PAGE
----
It’s not a good idea to use it on dump trucks or flatbeds for this reason, which is why you never see this on the highway.
But it’s still legal to own them. You can use them on your truck or during camping, like we talked about earlier, and not run into any legal problems whatsoever. You just have to apply some common sense and ask yourself, “Is this a situation where I need a camo tarp?” and work off of that.
The way I look at it is camo tarps are not a necessity outside of camping and hunting, but there’s nothing wrong with using them for reasons that you enjoy.
DIY Camo Tarp
You want to make that camo tarp on your own?
That’s completely doable. It’s pretty involved, but I have no doubt that you can get it done, and make an effective tarp. This is a list of the materials and tools you’re going to need. It’s important to note that we’re making a square tarp with no seam in the center; just a basic tarp.
- Seam Sealer
- Sewing Machine
- Polyethylene Fabric/Silnylon Fabric (Camo)
- Steel Grommets or Eyelets
- Tape Measure
- Hole Punch
1. Measure Your Material
You can use polyethylene fabric or silnylon fabric here, both of which are inexpensive and solid choices. A silnylon cover is a little bit thinner and doesn’t offer as much UV protection, but it’s still viable.
Once you know what project you need the tarp for, lay the tarp down and start drawing the lines on the tarp so you can cut with the scissors.
Keep in mind that before you bring the scissors to the tarp, you’re going to need about four additional inches on either side apart from what your dimensions tell you that you need. This is because we need to make the seams.
Four inches out from those lines, make another mark, and cut on this. You still need that initial line, because it’s going to tell you where you need to fold the four inches of fabric over to make the seam.
Cut everything as straight as you can if it’s a little bit rigid or it’s not perfect, that’s okay. We’re going to cover up any imperfections with the sewing machine.
3. Fold and Stitch the Seams
Now that you have your cuts, it’s time to run the tarp through the sewing machine. The fabric is very thin, so you want to go carefully and slowly so you don’t accidentally tear it from the force of the needle and pulling on it too hard.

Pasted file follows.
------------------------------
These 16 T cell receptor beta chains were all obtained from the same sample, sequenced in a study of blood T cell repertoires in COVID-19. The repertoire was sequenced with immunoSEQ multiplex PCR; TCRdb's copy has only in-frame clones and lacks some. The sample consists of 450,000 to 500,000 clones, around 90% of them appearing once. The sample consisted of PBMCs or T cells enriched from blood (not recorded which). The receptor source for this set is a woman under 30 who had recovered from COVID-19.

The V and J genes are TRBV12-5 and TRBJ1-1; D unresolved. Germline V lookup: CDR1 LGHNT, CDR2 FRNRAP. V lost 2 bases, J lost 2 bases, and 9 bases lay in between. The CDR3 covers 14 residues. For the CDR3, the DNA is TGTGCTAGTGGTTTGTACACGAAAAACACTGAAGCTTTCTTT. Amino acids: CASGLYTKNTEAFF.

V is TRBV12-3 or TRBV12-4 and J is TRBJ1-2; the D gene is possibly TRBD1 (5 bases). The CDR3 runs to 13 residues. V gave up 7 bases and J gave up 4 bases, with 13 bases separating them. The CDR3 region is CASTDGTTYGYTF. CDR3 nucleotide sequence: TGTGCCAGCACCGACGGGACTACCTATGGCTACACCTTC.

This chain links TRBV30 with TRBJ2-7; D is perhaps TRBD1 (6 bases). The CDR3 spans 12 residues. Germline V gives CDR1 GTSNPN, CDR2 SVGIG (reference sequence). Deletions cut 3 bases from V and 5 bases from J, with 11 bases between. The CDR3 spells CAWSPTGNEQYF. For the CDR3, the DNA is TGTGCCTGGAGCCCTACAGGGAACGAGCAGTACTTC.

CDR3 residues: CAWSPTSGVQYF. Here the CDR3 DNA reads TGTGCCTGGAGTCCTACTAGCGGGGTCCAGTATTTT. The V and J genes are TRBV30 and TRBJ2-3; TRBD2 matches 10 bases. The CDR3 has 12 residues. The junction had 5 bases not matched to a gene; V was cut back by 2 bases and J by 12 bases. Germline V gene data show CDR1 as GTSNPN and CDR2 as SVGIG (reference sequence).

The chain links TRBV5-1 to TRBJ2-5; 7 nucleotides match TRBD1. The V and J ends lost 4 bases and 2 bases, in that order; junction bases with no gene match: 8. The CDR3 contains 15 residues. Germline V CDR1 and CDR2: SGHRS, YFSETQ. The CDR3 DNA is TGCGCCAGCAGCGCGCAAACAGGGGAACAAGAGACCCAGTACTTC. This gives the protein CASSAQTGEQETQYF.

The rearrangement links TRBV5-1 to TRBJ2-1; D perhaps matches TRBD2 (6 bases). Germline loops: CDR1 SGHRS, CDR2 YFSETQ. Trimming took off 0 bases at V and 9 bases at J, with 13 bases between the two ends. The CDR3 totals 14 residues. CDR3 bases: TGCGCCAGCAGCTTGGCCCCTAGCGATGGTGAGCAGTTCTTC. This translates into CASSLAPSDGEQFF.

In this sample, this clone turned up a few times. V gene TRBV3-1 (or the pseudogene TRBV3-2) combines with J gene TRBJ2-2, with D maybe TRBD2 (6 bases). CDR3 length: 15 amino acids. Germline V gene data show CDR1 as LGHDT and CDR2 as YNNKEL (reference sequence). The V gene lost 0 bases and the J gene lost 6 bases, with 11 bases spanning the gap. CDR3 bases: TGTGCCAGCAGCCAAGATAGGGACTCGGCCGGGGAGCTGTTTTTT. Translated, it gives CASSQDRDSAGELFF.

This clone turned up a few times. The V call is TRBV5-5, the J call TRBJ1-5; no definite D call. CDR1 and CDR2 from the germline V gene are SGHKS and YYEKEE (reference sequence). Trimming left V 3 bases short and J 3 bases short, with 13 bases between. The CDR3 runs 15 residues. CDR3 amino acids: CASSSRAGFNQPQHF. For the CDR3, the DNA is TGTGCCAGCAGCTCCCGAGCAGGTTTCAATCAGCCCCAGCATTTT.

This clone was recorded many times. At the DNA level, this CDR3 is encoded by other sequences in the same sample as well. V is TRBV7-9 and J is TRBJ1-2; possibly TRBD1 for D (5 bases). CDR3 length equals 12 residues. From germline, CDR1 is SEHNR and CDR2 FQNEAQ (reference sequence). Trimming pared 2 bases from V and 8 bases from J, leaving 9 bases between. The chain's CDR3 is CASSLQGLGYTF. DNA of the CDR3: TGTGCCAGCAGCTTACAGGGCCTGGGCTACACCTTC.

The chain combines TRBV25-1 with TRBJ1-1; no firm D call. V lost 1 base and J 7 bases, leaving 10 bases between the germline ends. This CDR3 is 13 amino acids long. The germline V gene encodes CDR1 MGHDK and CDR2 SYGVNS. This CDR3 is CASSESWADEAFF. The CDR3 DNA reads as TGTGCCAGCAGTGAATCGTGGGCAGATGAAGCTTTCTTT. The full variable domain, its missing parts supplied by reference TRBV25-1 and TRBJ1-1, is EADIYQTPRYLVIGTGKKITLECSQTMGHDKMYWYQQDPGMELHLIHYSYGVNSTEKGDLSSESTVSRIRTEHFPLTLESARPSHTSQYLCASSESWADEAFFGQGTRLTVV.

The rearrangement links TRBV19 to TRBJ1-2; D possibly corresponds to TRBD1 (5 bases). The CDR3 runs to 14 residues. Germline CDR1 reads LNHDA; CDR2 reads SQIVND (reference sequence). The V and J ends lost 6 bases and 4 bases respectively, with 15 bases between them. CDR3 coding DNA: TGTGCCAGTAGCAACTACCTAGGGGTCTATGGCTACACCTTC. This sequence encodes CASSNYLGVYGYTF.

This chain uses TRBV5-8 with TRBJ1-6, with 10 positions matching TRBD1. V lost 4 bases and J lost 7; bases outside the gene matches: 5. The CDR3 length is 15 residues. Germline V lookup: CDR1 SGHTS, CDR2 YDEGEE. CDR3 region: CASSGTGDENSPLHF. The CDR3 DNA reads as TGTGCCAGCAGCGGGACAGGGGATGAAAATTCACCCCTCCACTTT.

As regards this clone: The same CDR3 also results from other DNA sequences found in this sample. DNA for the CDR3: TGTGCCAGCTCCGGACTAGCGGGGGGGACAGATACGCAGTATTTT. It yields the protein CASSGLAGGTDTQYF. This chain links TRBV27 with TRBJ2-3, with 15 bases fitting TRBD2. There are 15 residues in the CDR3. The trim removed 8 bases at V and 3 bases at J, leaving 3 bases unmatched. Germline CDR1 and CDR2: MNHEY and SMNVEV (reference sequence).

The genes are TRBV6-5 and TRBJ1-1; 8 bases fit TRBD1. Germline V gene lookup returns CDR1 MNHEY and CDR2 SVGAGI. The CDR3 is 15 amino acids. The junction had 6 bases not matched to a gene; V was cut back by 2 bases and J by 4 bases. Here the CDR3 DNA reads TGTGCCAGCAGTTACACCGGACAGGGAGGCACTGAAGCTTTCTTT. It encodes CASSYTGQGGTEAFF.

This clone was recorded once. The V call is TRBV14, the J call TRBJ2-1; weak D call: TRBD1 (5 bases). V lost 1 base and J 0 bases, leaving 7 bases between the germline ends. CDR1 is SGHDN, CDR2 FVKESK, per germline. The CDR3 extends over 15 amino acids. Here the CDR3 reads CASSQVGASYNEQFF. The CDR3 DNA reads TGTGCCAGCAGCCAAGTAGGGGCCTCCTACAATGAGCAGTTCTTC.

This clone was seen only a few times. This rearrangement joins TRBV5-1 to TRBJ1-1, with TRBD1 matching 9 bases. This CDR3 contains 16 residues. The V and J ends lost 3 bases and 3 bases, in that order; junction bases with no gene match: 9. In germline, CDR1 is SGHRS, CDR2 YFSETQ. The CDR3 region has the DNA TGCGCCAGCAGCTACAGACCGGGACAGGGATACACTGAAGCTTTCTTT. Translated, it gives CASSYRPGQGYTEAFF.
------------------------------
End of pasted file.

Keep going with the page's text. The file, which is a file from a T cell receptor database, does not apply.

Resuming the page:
Sew the seams together nice and tight. If you don’t know how to use a sewing machine, it’s time to learn, because standard sewing would take too long and likely not be anywhere near as effective.
4. Grommet Time
Take that hole punch and your grommets; it’s time to make our anchor points. Go around on the inside of the seam (about an inch away from your stitch marks), and make your punctures.
It’s important to measure this out so you can repeat the results all around the tarp as needed. Otherwise, it’s going to pull more on one side and make the tension uneven.
Once you’ve done this, your grommets can slip into the hole, with the bottom cap on the other side attaching fairly easily. Just make sure they’re secure.
5. Sealing Those Seams
Now that everything is done, we have to be super confident in the capability of our seams. On the bottom of your seams, where they’ve been met with the main piece of fabric, use Spray Sealer to coat them.
This helps to provide a waterproof seal on them so you don’t end up trapping water unintentionally, because then you run a risk of mildew which will eat the stitching before it eats through the tarp.
Sealing is important, so be sure to do it properly, and leave plenty of time for curing before you use your tarp.
Use it Well
Whether you want to use your canopy fixtures to set it up out back, or use it on the road, you shouldn’t run into any problems.
Check out our collection of tarps, which include green camouflage, and grab one or paint a different one yourself with our tarp painting guide.